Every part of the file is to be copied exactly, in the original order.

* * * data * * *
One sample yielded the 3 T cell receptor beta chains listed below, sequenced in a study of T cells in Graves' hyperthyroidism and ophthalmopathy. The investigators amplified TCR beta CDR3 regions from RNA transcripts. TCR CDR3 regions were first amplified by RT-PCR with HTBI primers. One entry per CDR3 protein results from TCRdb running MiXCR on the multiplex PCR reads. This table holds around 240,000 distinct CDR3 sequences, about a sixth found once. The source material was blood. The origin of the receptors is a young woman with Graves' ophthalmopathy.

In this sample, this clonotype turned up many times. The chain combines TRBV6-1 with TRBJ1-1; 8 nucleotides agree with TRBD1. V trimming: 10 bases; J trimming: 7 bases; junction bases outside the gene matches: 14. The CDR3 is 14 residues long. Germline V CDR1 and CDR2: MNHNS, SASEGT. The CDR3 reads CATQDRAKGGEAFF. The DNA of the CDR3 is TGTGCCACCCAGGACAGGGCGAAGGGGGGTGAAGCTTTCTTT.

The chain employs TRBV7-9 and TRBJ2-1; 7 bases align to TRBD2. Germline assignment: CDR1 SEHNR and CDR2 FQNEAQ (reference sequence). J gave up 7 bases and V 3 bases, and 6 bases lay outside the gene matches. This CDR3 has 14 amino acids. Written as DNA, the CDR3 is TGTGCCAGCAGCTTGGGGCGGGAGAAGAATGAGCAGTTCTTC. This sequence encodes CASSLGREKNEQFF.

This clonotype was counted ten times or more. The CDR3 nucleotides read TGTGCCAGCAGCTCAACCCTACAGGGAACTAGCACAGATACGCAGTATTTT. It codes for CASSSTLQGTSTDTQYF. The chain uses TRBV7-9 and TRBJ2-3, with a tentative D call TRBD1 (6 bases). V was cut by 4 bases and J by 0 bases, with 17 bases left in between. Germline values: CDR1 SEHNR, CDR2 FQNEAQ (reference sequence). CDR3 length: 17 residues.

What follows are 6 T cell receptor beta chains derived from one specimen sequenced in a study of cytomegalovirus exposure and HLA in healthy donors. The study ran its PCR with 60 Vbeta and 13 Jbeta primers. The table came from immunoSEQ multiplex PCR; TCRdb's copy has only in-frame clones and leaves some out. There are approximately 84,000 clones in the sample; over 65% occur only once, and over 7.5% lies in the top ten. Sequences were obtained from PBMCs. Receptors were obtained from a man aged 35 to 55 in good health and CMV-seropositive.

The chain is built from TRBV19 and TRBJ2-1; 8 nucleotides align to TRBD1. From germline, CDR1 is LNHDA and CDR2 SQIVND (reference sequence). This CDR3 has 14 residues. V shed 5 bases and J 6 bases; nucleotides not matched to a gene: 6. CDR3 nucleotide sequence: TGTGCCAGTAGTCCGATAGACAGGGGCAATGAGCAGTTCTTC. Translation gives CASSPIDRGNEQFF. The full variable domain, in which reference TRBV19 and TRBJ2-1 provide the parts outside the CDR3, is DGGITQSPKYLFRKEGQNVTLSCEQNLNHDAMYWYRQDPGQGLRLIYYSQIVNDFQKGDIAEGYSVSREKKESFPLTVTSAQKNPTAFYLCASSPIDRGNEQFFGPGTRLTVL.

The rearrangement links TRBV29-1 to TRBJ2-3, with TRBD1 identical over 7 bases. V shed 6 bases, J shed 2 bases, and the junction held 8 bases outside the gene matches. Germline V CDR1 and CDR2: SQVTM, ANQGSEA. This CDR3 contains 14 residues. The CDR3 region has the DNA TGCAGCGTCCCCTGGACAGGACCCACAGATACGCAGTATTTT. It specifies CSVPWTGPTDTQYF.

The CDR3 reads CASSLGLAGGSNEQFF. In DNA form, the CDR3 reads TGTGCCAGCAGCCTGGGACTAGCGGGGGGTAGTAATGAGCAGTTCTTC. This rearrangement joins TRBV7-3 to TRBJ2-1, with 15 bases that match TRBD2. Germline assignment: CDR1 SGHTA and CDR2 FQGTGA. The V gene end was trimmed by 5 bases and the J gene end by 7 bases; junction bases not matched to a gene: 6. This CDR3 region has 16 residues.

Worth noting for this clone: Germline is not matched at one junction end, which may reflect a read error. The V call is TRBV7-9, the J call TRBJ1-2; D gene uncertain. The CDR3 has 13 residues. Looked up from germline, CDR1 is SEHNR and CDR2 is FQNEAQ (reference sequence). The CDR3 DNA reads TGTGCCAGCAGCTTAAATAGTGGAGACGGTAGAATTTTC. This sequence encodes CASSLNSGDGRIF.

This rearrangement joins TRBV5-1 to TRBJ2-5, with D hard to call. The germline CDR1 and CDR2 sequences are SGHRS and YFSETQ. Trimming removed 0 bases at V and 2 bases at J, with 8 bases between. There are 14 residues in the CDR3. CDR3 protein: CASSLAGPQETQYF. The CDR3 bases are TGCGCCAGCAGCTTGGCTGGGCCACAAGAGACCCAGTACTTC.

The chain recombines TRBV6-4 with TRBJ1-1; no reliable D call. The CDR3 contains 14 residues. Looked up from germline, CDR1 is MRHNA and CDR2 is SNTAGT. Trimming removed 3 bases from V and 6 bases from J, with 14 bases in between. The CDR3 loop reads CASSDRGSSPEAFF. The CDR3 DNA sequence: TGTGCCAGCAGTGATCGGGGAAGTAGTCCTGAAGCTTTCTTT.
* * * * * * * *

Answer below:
One sample yielded the 3 T cell receptor beta chains listed below, sequenced in a study of T cells in Graves' hyperthyroidism and ophthalmopathy. The investigators amplified TCR beta CDR3 regions from RNA transcripts. TCR CDR3 regions were first amplified by RT-PCR with HTBI primers. One entry per CDR3 protein results from TCRdb running MiXCR on the multiplex PCR reads. This table holds around 240,000 distinct CDR3 sequences, about a sixth found once. The source material was blood. The origin of the receptors is a young woman with Graves' ophthalmopathy.

In this sample, this clonotype turned up many times. The chain combines TRBV6-1 with TRBJ1-1; 8 nucleotides agree with TRBD1. V trimming: 10 bases; J trimming: 7 bases; junction bases outside the gene matches: 14. The CDR3 is 14 residues long. Germline V CDR1 and CDR2: MNHNS, SASEGT. The CDR3 reads CATQDRAKGGEAFF. The DNA of the CDR3 is TGTGCCACCCAGGACAGGGCGAAGGGGGGTGAAGCTTTCTTT.

The chain employs TRBV7-9 and TRBJ2-1; 7 bases align to TRBD2. Germline assignment: CDR1 SEHNR and CDR2 FQNEAQ (reference sequence). J gave up 7 bases and V 3 bases, and 6 bases lay outside the gene matches. This CDR3 has 14 amino acids. Written as DNA, the CDR3 is TGTGCCAGCAGCTTGGGGCGGGAGAAGAATGAGCAGTTCTTC. This sequence encodes CASSLGREKNEQFF.

This clonotype was counted ten times or more. The CDR3 nucleotides read TGTGCCAGCAGCTCAACCCTACAGGGAACTAGCACAGATACGCAGTATTTT. It codes for CASSSTLQGTSTDTQYF. The chain uses TRBV7-9 and TRBJ2-3, with a tentative D call TRBD1 (6 bases). V was cut by 4 bases and J by 0 bases, with 17 bases left in between. Germline values: CDR1 SEHNR, CDR2 FQNEAQ (reference sequence). CDR3 length: 17 residues.

What follows are 6 T cell receptor beta chains derived from one specimen sequenced in a study of cytomegalovirus exposure and HLA in healthy donors. The study ran its PCR with 60 Vbeta and 13 Jbeta primers. The table came from immunoSEQ multiplex PCR; TCRdb's copy has only in-frame clones and leaves some out. There are approximately 84,000 clones in the sample; over 65% occur only once, and over 7.5% lies in the top ten. Sequences were obtained from PBMCs. Receptors were obtained from a man aged 35 to 55 in good health and CMV-seropositive.

The chain is built from TRBV19 and TRBJ2-1; 8 nucleotides align to TRBD1. From germline, CDR1 is LNHDA and CDR2 SQIVND (reference sequence). This CDR3 has 14 residues. V shed 5 bases and J 6 bases; nucleotides not matched to a gene: 6. CDR3 nucleotide sequence: TGTGCCAGTAGTCCGATAGACAGGGGCAATGAGCAGTTCTTC. Translation gives CASSPIDRGNEQFF. The full variable domain, in which reference TRBV19 and TRBJ2-1 provide the parts outside the CDR3, is DGGITQSPKYLFRKEGQNVTLSCEQNLNHDAMYWYRQDPGQGLRLIYYSQIVNDFQKGDIAEGYSVSREKKESFPLTVTSAQKNPTAFYLCASSPIDRGNEQFFGPGTRLTVL.

The rearrangement links TRBV29-1 to TRBJ2-3, with TRBD1 identical over 7 bases. V shed 6 bases, J shed 2 bases, and the junction held 8 bases outside the gene matches. Germline V CDR1 and CDR2: SQVTM, ANQGSEA. This CDR3 contains 14 residues. The CDR3 region has the DNA TGCAGCGTCCCCTGGACAGGACCCACAGATACGCAGTATTTT. It specifies CSVPWTGPTDTQYF.

The CDR3 reads CASSLGLAGGSNEQFF. In DNA form, the CDR3 reads TGTGCCAGCAGCCTGGGACTAGCGGGGGGTAGTAATGAGCAGTTCTTC. This rearrangement joins TRBV7-3 to TRBJ2-1, with 15 bases that match TRBD2. Germline assignment: CDR1 SGHTA and CDR2 FQGTGA. The V gene end was trimmed by 5 bases and the J gene end by 7 bases; junction bases not matched to a gene: 6. This CDR3 region has 16 residues.

Worth noting for this clone: Germline is not matched at one junction end, which may reflect a read error. The V call is TRBV7-9, the J call TRBJ1-2; D gene uncertain. The CDR3 has 13 residues. Looked up from germline, CDR1 is SEHNR and CDR2 is FQNEAQ (reference sequence). The CDR3 DNA reads TGTGCCAGCAGCTTAAATAGTGGAGACGGTAGAATTTTC. This sequence encodes CASSLNSGDGRIF.

This rearrangement joins TRBV5-1 to TRBJ2-5, with D hard to call. The germline CDR1 and CDR2 sequences are SGHRS and YFSETQ. Trimming removed 0 bases at V and 2 bases at J, with 8 bases between. There are 14 residues in the CDR3. CDR3 protein: CASSLAGPQETQYF. The CDR3 bases are TGCGCCAGCAGCTTGGCTGGGCCACAAGAGACCCAGTACTTC.

The chain recombines TRBV6-4 with TRBJ1-1; no reliable D call. The CDR3 contains 14 residues. Looked up from germline, CDR1 is MRHNA and CDR2 is SNTAGT. Trimming removed 3 bases from V and 6 bases from J, with 14 bases in between. The CDR3 loop reads CASSDRGSSPEAFF. The CDR3 DNA sequence: TGTGCCAGCAGTGATCGGGGAAGTAGTCCTGAAGCTTTCTTT.